Sepsis detected early in premature baby with technology


Premature babies are prone to sepsis, a serious blood poisoning, due to their immature immune systems

New technology at Erasmus MC Sophia ensures that significantly fewer premature children die of sepsis and become less seriously ill. This is evident from research led by pediatrician neonatologist Rob Taal.

Premature babies are susceptible to sepsis, a serious blood poisoning, because of their immature immune systems. Every year around a hundred babies die in the Netherlands as a result. Research by Erasmus MC Sophia, published in the European Journal of Pediatrics, shows that early detection and treatment of sepsis is extremely beneficial.

big data
Pediatrician neonatologist Rob Taal studied the effect of a warning system based on big data analyzes of the heart rhythm of 1,200 young patients. The system can assess early whether a baby may develop sepsis. The results are hopeful. Taal: ‘The number of babies dying from sepsis appears to be more than a quarter lower compared to the years before we used the warning system. It also seems that the symptoms are less severe because we can treat sepsis more quickly.’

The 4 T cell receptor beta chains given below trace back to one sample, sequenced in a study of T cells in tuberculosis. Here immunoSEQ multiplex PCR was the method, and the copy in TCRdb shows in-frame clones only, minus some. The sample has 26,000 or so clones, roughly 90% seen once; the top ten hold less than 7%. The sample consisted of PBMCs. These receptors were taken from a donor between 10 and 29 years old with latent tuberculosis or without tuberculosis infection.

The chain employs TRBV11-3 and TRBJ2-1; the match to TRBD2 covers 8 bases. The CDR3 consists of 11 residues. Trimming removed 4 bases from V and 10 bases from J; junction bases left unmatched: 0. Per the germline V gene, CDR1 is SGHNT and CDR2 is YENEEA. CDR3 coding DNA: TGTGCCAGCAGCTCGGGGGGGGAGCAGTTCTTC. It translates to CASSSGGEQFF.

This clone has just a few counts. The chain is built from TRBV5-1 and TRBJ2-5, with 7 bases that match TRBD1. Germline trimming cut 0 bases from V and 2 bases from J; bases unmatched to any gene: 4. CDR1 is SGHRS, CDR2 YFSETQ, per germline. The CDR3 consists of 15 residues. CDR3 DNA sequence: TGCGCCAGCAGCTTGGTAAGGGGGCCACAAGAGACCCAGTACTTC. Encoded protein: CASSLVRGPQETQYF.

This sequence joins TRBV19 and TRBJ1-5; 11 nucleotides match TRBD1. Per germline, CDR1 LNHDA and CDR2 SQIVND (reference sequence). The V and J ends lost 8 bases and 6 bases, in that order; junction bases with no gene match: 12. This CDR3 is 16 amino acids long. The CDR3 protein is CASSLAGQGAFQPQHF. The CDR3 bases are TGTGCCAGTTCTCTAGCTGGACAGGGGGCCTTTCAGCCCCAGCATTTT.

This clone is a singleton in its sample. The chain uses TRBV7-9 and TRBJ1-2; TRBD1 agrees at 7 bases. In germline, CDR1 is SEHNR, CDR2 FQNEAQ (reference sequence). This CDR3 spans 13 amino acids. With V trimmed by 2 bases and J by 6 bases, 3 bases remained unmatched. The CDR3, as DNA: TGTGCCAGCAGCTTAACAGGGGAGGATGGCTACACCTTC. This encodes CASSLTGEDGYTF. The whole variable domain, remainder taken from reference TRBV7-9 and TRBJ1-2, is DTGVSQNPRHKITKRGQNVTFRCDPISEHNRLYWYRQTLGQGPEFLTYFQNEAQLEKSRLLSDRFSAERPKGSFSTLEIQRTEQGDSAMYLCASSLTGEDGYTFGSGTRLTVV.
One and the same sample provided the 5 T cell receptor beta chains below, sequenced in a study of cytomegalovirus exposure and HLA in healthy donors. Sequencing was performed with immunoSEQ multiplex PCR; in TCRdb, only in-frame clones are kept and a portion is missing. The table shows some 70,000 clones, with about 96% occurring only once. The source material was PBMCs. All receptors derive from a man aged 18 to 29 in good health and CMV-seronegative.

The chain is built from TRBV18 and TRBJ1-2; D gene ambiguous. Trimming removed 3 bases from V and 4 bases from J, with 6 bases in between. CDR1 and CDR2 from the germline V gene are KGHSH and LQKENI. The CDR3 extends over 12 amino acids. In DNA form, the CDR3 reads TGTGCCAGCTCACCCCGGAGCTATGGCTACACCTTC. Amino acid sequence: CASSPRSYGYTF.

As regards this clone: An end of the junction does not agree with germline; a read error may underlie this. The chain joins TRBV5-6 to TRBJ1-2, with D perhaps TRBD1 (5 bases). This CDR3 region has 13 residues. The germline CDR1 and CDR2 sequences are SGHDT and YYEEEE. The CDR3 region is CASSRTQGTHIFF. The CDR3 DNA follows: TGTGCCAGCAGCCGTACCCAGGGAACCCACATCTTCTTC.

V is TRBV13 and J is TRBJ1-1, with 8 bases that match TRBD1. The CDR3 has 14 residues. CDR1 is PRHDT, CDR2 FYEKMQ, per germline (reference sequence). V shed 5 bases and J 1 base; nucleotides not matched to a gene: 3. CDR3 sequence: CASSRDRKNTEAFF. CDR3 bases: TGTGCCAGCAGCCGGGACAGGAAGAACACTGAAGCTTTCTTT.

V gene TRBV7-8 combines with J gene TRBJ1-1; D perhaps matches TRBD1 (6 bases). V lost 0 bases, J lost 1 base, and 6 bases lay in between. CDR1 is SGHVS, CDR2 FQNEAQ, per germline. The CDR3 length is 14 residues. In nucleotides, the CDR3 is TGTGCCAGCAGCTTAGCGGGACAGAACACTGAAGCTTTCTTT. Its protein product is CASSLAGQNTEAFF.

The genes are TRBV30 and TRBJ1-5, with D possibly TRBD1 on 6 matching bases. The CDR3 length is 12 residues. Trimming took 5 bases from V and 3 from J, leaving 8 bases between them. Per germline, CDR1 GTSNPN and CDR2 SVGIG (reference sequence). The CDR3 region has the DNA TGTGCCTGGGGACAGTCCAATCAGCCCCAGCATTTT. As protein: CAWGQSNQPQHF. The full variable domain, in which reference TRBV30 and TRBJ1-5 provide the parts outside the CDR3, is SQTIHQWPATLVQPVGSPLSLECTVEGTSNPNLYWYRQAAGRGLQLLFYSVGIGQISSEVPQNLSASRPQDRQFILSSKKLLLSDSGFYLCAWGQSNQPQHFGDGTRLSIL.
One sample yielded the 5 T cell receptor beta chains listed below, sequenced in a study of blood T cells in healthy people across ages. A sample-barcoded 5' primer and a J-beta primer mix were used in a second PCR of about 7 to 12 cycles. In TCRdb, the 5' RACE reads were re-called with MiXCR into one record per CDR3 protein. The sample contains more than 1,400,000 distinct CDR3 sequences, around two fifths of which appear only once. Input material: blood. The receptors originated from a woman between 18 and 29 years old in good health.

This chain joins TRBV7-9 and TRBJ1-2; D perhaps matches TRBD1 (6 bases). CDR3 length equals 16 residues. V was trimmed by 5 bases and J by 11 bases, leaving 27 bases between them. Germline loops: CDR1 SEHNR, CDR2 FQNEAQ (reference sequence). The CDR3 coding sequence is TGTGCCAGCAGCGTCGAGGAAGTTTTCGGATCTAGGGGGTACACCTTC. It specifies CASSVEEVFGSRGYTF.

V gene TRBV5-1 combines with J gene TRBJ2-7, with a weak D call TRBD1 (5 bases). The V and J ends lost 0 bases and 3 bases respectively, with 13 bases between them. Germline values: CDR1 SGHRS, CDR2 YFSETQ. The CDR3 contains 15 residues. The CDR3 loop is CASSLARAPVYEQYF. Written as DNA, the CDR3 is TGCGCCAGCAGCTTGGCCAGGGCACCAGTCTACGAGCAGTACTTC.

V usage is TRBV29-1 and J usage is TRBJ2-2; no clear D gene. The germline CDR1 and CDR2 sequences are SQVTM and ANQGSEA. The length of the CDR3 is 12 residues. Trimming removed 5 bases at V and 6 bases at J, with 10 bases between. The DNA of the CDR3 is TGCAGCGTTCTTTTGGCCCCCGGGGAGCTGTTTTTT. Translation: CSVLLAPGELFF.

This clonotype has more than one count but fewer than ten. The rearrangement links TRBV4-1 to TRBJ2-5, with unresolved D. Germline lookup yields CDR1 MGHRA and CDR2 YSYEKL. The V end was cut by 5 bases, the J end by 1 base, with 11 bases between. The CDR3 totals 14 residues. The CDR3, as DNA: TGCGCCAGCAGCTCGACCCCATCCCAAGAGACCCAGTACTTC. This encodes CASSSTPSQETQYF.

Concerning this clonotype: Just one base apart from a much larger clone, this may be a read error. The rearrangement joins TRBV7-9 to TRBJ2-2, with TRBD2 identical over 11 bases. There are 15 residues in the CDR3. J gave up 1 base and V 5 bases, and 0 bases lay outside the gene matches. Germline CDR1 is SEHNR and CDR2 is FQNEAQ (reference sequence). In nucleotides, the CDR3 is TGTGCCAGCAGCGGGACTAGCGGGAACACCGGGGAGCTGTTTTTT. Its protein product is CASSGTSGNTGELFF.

‘The number of babies dying from sepsis appears to be more than a quarter lower.’

Pulse variation
In the past, sepsis was only revealed when the child became ill. This meant that it was relatively late to intervene. Erasmus MC Sophia has therefore worked for a number of years with the technology called HeRO. “Of course, a baby cannot indicate when he is in pain or getting sick. The HeRo system can predict infection before the baby develops symptoms.’ The system measures heart rate variability and compares this with data from previous studies with other sick babies. When changes occur, the system gives an alarm. “The chances are that it is due to sepsis. Then, as a doctor, you can intervene early, even before the child becomes serious ill.’

Unnecessary antibiotics
Babies are often quickly given antibiotics when sepsis is suspected. However, it is not always necessary. ‘Sometimes the change in heart rate variability is due to something else. Then you don’t want to administer antibiotics unnecessarily. At Sophia Children’s Hospital, we therefore combine the HeRO technology with blood tests. We test the blood for various values ​​in good time, so that we can accurately assess whether the child is developing sepsis and whether it has been helped with antibiotics.’

“Erasmus MC Sophia is the first in the Netherlands to work with this technology. It increasingly enables us to provide personalized care and improve the opportunities for the child. It is the future of healthcare.’

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Erasmus MC / Jochem van Laar
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Technology detects sepsis early in premature babies
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